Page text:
In last week’s Friday Night Fights, Cult of Android’s Vincent Messina and I argued about what was superior: the iPhone’s 3.5-inch display versus Android’s 4+ inch superphones. In my argument, I posited that one reason Android phones had such huge displays was because it allowed them to cram more battery into the device, but as it turns out, there’s a better reason: Android sucks at scaling UI elements.
Over on his blog, Jin Kim posits:
Android OEMs and Google responded to the 3.5-inch 960×640 Retina display by improving the pixel format to 1280×720. But because Android renders text and graphics like Windows or OS X, increasing resolution above 320 ppi means smaller UI elements. The display had to grow in size to compensate for shrinking UI elements.
In other words, Android phones got bigger because it was the only way Android can scale to compete spec wise with the Retina Display. Even then, Android phones usually have far less ppi than a Retina Display.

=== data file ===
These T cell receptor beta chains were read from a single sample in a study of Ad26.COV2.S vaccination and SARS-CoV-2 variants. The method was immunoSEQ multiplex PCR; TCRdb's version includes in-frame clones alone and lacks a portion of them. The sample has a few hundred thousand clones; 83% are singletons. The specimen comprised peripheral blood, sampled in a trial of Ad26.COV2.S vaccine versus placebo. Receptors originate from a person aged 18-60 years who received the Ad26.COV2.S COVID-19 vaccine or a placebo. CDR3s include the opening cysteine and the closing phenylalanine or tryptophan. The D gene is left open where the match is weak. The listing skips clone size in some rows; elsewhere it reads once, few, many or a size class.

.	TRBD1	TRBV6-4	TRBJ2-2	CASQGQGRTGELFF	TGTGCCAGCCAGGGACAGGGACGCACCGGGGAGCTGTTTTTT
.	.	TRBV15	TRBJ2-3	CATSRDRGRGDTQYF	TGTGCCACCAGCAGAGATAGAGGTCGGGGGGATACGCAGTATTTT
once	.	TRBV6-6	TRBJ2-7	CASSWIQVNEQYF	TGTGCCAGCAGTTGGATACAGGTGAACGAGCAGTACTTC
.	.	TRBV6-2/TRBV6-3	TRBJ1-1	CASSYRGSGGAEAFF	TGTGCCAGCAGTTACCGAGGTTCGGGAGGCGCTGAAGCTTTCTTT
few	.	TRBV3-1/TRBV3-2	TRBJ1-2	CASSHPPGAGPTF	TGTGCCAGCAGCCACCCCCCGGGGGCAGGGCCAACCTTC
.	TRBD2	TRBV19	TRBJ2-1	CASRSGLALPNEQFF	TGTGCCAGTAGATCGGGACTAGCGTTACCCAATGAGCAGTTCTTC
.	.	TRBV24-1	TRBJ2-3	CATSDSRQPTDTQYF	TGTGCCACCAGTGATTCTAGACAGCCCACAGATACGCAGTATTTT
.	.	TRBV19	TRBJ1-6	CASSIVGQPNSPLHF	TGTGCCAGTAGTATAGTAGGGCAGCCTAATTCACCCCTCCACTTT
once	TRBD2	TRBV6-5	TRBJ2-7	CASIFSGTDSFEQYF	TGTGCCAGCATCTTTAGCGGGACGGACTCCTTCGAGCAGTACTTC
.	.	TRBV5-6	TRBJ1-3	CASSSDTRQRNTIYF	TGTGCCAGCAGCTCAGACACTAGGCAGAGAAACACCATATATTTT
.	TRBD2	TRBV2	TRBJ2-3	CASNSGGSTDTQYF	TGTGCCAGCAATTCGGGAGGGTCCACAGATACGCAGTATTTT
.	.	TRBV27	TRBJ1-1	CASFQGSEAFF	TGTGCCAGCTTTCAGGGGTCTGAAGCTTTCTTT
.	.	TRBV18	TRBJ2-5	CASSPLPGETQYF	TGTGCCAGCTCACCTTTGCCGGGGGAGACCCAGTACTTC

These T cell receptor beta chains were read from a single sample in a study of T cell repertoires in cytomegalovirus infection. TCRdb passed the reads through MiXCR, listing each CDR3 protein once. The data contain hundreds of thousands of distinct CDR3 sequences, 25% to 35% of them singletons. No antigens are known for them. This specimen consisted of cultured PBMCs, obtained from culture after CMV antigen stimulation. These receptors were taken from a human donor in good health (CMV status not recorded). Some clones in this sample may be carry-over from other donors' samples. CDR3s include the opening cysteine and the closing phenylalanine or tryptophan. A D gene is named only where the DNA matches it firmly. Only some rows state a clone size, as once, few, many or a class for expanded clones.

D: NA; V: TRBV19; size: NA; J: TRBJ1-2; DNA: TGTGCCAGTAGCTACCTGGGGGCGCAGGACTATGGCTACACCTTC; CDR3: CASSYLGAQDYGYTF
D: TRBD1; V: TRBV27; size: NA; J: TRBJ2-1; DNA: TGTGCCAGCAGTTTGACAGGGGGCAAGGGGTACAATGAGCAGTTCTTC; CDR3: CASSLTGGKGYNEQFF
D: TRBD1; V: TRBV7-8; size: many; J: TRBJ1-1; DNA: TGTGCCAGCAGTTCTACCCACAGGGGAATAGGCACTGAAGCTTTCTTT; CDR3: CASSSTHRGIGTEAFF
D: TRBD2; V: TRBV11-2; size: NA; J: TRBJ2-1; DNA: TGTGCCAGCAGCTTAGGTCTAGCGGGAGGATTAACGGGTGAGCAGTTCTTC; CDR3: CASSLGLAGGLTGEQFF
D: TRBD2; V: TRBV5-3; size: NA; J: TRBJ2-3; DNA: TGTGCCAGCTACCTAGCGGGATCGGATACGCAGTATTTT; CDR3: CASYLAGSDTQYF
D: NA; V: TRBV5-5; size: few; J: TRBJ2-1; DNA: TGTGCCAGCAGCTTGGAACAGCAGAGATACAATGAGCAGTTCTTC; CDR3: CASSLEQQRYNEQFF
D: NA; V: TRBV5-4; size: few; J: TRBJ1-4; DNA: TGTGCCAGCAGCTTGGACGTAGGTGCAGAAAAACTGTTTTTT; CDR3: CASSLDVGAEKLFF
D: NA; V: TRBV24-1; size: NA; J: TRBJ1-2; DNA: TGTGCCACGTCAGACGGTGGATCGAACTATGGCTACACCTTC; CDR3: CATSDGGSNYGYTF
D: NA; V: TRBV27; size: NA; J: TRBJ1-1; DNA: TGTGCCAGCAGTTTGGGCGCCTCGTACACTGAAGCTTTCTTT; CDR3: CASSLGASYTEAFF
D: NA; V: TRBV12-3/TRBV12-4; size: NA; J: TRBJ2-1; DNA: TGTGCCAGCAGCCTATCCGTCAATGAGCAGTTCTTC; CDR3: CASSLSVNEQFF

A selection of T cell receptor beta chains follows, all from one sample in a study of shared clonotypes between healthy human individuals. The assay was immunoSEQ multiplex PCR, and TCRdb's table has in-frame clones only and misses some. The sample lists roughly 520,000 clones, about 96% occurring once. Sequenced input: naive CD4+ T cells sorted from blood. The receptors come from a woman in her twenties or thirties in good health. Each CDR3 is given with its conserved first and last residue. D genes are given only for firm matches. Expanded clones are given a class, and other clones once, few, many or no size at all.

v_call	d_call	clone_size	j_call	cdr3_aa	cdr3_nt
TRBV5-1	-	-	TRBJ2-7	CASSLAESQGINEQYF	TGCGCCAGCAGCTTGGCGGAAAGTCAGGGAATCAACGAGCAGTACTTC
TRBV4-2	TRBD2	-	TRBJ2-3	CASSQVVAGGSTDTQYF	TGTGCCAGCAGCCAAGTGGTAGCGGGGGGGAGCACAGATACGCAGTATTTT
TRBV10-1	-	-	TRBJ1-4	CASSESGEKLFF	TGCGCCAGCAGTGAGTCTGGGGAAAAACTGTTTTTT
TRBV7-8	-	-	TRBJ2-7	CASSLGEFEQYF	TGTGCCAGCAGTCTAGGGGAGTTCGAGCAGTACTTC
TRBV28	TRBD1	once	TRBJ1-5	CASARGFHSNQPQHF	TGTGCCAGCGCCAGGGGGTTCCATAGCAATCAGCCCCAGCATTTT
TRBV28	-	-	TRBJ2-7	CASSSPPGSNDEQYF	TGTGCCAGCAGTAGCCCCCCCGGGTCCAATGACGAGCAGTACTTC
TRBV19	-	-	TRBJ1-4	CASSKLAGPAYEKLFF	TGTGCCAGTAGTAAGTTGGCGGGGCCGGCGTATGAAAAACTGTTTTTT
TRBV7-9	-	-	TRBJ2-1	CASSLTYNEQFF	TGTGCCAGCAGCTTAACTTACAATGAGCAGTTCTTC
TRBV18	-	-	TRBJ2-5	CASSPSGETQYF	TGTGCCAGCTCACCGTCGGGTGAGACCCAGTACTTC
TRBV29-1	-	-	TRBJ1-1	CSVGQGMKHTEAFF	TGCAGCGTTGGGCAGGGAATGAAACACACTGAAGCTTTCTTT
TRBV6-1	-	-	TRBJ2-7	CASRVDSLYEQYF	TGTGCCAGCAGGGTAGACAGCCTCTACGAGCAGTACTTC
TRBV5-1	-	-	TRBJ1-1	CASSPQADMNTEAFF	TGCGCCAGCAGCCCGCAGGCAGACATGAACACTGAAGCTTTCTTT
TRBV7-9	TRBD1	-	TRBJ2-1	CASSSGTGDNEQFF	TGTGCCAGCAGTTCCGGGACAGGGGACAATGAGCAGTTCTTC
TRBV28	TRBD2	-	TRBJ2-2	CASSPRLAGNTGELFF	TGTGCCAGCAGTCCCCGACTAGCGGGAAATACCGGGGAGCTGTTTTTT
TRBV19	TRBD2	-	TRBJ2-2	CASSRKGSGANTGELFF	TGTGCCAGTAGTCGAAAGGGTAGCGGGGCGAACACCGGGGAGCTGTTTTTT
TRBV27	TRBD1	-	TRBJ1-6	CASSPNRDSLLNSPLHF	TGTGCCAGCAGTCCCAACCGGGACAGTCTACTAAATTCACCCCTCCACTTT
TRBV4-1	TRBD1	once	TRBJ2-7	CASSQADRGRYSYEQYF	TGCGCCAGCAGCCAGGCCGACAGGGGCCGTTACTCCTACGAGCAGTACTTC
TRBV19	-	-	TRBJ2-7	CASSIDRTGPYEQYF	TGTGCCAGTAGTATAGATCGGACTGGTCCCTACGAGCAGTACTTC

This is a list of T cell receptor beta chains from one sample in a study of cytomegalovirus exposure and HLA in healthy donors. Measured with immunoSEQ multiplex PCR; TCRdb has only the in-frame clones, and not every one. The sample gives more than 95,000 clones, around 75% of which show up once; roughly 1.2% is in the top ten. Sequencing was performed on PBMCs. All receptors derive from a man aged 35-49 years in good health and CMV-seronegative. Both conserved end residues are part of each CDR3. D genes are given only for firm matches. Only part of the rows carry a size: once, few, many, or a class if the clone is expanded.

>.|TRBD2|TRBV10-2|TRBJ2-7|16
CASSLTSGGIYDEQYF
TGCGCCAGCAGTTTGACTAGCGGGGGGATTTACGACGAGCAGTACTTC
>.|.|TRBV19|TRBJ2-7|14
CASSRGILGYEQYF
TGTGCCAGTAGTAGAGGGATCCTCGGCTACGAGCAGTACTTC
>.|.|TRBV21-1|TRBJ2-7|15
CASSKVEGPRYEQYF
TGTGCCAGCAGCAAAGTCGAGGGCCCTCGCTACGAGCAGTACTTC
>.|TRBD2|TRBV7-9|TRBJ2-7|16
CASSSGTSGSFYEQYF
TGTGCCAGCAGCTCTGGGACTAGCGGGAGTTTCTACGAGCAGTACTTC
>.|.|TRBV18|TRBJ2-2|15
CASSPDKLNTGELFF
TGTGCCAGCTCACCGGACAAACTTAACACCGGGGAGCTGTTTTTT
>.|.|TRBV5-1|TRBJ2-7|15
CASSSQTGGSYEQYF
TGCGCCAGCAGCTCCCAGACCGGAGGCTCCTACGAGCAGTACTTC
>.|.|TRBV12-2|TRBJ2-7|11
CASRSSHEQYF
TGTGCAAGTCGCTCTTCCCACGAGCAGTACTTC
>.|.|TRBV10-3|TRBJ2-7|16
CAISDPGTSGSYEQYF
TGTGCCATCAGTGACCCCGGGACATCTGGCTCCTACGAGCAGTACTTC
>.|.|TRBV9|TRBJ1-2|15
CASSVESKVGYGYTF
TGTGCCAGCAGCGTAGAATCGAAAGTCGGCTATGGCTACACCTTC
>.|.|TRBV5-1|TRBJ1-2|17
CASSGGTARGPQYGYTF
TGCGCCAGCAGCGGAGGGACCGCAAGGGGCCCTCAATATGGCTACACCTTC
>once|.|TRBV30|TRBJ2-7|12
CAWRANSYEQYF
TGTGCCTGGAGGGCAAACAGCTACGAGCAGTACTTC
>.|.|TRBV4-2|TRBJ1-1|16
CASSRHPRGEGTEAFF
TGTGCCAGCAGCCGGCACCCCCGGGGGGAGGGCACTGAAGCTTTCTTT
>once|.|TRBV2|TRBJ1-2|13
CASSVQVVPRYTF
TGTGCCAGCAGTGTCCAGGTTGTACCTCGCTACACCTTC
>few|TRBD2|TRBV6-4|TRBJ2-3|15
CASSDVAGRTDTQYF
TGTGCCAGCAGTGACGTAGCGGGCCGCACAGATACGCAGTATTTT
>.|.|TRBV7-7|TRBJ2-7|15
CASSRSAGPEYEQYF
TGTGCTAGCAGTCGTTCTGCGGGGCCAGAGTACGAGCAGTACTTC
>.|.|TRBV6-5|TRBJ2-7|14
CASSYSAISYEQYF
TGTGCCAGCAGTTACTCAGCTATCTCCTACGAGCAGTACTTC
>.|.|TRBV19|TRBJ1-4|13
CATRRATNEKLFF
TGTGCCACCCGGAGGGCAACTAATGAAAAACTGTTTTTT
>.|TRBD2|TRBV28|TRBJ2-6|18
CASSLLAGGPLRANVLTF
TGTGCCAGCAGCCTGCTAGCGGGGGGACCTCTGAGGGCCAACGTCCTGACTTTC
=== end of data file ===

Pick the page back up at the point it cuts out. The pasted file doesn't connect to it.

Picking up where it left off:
It’s an interesting point, and rather metaphorical for the difference between Apple and the rest of the industry as a whole. Apple’s whole purpose is to make technology clearer and more precise, while the competition just wants bigger.
On that note, Daring Fireball’s John Gruber suggests this alternative suggestion on why Android phones are so big: LTE.
Currently-available LTE chipsets are physically bigger (AnandTech made the case months ago that none of them would fit in the iPhone 4/4S case design), and because they’re so power-hungry, they require bigger batteries. Thicker phones aren’t going to fly. Thus: wider and taller phones with displays expanding to fill the surface.
Android: always disguising design compromises as a matter of “choice.”